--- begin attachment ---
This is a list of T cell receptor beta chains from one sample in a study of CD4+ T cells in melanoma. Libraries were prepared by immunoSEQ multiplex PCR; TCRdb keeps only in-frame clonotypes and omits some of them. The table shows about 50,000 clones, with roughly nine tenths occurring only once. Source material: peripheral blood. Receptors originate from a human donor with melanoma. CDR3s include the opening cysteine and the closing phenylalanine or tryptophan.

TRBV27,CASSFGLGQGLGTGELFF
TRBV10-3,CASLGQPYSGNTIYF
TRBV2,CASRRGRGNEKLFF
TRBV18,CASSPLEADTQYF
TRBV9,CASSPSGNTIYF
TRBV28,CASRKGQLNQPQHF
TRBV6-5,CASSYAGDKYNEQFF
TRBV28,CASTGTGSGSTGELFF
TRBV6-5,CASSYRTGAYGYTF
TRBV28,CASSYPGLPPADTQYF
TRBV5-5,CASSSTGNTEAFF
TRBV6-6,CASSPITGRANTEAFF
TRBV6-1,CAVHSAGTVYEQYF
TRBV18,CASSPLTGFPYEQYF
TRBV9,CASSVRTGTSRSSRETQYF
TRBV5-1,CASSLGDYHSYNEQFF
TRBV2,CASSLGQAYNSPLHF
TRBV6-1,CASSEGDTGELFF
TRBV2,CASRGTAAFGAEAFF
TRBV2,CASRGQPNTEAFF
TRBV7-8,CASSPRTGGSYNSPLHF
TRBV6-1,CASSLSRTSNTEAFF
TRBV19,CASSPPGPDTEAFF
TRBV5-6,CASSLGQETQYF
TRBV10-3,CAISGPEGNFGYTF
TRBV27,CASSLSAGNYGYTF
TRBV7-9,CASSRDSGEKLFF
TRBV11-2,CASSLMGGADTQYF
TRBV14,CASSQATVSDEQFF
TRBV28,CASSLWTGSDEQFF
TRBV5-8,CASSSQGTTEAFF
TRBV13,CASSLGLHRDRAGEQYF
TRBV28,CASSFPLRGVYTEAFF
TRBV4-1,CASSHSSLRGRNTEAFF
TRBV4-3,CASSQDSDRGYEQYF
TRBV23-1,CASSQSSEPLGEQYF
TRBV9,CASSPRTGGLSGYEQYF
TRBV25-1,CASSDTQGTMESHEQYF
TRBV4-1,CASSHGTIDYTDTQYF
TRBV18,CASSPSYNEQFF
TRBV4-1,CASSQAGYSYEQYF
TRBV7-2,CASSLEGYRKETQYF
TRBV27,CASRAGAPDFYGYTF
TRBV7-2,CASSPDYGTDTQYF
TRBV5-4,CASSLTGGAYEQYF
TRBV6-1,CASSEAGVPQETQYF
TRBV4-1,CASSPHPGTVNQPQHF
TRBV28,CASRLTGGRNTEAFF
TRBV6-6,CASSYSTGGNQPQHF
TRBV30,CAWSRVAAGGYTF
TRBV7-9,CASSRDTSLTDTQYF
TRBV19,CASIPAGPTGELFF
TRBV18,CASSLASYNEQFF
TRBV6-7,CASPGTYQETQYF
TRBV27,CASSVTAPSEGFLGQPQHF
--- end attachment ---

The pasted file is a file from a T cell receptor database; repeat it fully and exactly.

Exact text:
This is a list of T cell receptor beta chains from one sample in a study of CD4+ T cells in melanoma. Libraries were prepared by immunoSEQ multiplex PCR; TCRdb keeps only in-frame clonotypes and omits some of them. The table shows about 50,000 clones, with roughly nine tenths occurring only once. Source material: peripheral blood. Receptors originate from a human donor with melanoma. CDR3s include the opening cysteine and the closing phenylalanine or tryptophan.

TRBV27,CASSFGLGQGLGTGELFF
TRBV10-3,CASLGQPYSGNTIYF
TRBV2,CASRRGRGNEKLFF
TRBV18,CASSPLEADTQYF
TRBV9,CASSPSGNTIYF
TRBV28,CASRKGQLNQPQHF
TRBV6-5,CASSYAGDKYNEQFF
TRBV28,CASTGTGSGSTGELFF
TRBV6-5,CASSYRTGAYGYTF
TRBV28,CASSYPGLPPADTQYF
TRBV5-5,CASSSTGNTEAFF
TRBV6-6,CASSPITGRANTEAFF
TRBV6-1,CAVHSAGTVYEQYF
TRBV18,CASSPLTGFPYEQYF
TRBV9,CASSVRTGTSRSSRETQYF
TRBV5-1,CASSLGDYHSYNEQFF
TRBV2,CASSLGQAYNSPLHF
TRBV6-1,CASSEGDTGELFF
TRBV2,CASRGTAAFGAEAFF
TRBV2,CASRGQPNTEAFF
TRBV7-8,CASSPRTGGSYNSPLHF
TRBV6-1,CASSLSRTSNTEAFF
TRBV19,CASSPPGPDTEAFF
TRBV5-6,CASSLGQETQYF
TRBV10-3,CAISGPEGNFGYTF
TRBV27,CASSLSAGNYGYTF
TRBV7-9,CASSRDSGEKLFF
TRBV11-2,CASSLMGGADTQYF
TRBV14,CASSQATVSDEQFF
TRBV28,CASSLWTGSDEQFF
TRBV5-8,CASSSQGTTEAFF
TRBV13,CASSLGLHRDRAGEQYF
TRBV28,CASSFPLRGVYTEAFF
TRBV4-1,CASSHSSLRGRNTEAFF
TRBV4-3,CASSQDSDRGYEQYF
TRBV23-1,CASSQSSEPLGEQYF
TRBV9,CASSPRTGGLSGYEQYF
TRBV25-1,CASSDTQGTMESHEQYF
TRBV4-1,CASSHGTIDYTDTQYF
TRBV18,CASSPSYNEQFF
TRBV4-1,CASSQAGYSYEQYF
TRBV7-2,CASSLEGYRKETQYF
TRBV27,CASRAGAPDFYGYTF
TRBV7-2,CASSPDYGTDTQYF
TRBV5-4,CASSLTGGAYEQYF
TRBV6-1,CASSEAGVPQETQYF
TRBV4-1,CASSPHPGTVNQPQHF
TRBV28,CASRLTGGRNTEAFF
TRBV6-6,CASSYSTGGNQPQHF
TRBV30,CAWSRVAAGGYTF
TRBV7-9,CASSRDTSLTDTQYF
TRBV19,CASIPAGPTGELFF
TRBV18,CASSLASYNEQFF
TRBV6-7,CASPGTYQETQYF
TRBV27,CASSVTAPSEGFLGQPQHF